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BADBADNOTGOOD deliver a solid cut of familiarity on Talk Memory

"Talk Memory"

Release date: 08 October 2021
Bbng talk memory art
09 October 2021, 07:43 Written by Jack Bray
It’s been just over a decade since the founding members of BADBADNOTGOOD met in a jazz programme at Toronto’s Humber College, and in the years since then they’ve risen to become one of pre-eminent groups in instrumental hip hop and jazz fusion.

Thanks in equal measure to their technical precision and canny collaborations with Tyler, The Creator, Ghostface Killah and the late, great, MF DOOM, BADBADNOTGOOD came to leave an indelible mark on contemporary alternative hip hop during the 2010’s. It’s this mark that has made the group’s ultimate return such a keenly anticipated event.

BADBADNOTGOOD have been on something of a protracted absence since the release of IV all the way back in 2016 and whilst they’ve contented themselves with a string of production credits and the occasional feature, their output has been pretty sparse when compared with their work between 2010 and 2016. Talk Memory serves as their long awaited return and is not only the first of the band’s records to eschew their established numeric naming convention but also the first to be made following the departure of original pianist Matt Tavares. The absence of Tavares was always going to be felt sharply and it is the task the remaining bandmembers to fill those shoes. Stylistically, they achieve this ably, but in terms of arrangement... it’s hard not to feel like something is missing.

Beginning with unembellished promise with single, "Signal From The Noise", comes a sprawling contemporary jazz epic which swirls and swells between giddy, calculated chaos and resolute placidity. It’s a strong message of intent but it does prove a particularly high bar for the trio and one which the rest of the album ultimately struggles to meet. "Unfolding Momentum" is another standout track, featuring swelling, surging sax trills which meld softly with the brush stick precision of Alex Sowinski’s considered techique - it’s a glamourous and histrionic piece which feels almost noir-like in its sensibilities. It’s a shame then that many of the other tracks on Talk Memory fade so readily into the background. "Love Proceeding" and "Open Channels" are dense, exploratory pieces which though technically impressive, don’t really arrive at any tangibly engaging conclusion.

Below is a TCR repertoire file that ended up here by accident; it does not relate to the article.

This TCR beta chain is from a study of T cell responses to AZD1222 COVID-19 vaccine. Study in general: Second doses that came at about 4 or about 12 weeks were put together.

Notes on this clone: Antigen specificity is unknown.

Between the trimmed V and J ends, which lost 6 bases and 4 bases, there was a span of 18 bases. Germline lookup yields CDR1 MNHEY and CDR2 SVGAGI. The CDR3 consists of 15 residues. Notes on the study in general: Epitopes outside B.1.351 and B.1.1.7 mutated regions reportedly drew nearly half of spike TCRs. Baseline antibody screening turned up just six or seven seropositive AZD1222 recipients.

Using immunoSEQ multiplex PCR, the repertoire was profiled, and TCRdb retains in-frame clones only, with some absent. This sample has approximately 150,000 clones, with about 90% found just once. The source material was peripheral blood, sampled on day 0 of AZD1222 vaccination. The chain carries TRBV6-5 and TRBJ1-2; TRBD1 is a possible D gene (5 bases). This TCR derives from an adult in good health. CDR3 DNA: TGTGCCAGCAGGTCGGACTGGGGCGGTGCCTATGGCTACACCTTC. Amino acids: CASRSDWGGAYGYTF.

One of Talk Memory’s most glaring issues though is in the way that it leverages guest collaborators. BADBADNOTGOOD's previous effort, IV, featured material from Colin Stetson, Mick Jenkins and Charlotte Day Wilson which not only expressed their exceptional up and coming talent but also stressed BBNG’s own distinguished skill and sound. Though Talk Memory does feature contributions from harpist Brandee Younger and Laraaji amongst others, their support doesn’t feel as embedded and essential as collaborators have in the past.

BADBADNOTGOOD set out to create a record which bristles with the energy of their live performance and arrangements, and whilst this can be felt on some tracks it’s hard not to feel like they’ve come up a little short. "Timid Intimidating" hits the mark with one of the most overtly improvisational tracks on the album and features drums and piano which evoke masters of the jazz craft, and an arrangement which call to mind some of the best '60s and '70s rock guitar solos. "Beside April (Reprise)" on the other hand, adds very little to proceedings and is used more as an opportunity to pad out the run time with a less interesting version of the string-drenched, accent laden track from earlier in the album.

Talk Memory is perhaps BADBADNOTGOOD’s least striking album to date, but it’s not their pedigree for jazz which works against them here, it’s expectation. After seeing the band resist genre labels both conceptually and musically, it's their first album to fit snugly into classification - and it’s due to this fact and a failure to take risks that makes the band’s latest effort just a little underwhelming. They've proven their proficiency across both mainline albums and collaboration projects but that’s just the problem - Talk Memory excels as an advertisement for prodigious jazz technique, but it just doesn't excel as a BADBADNOTGOOD record.

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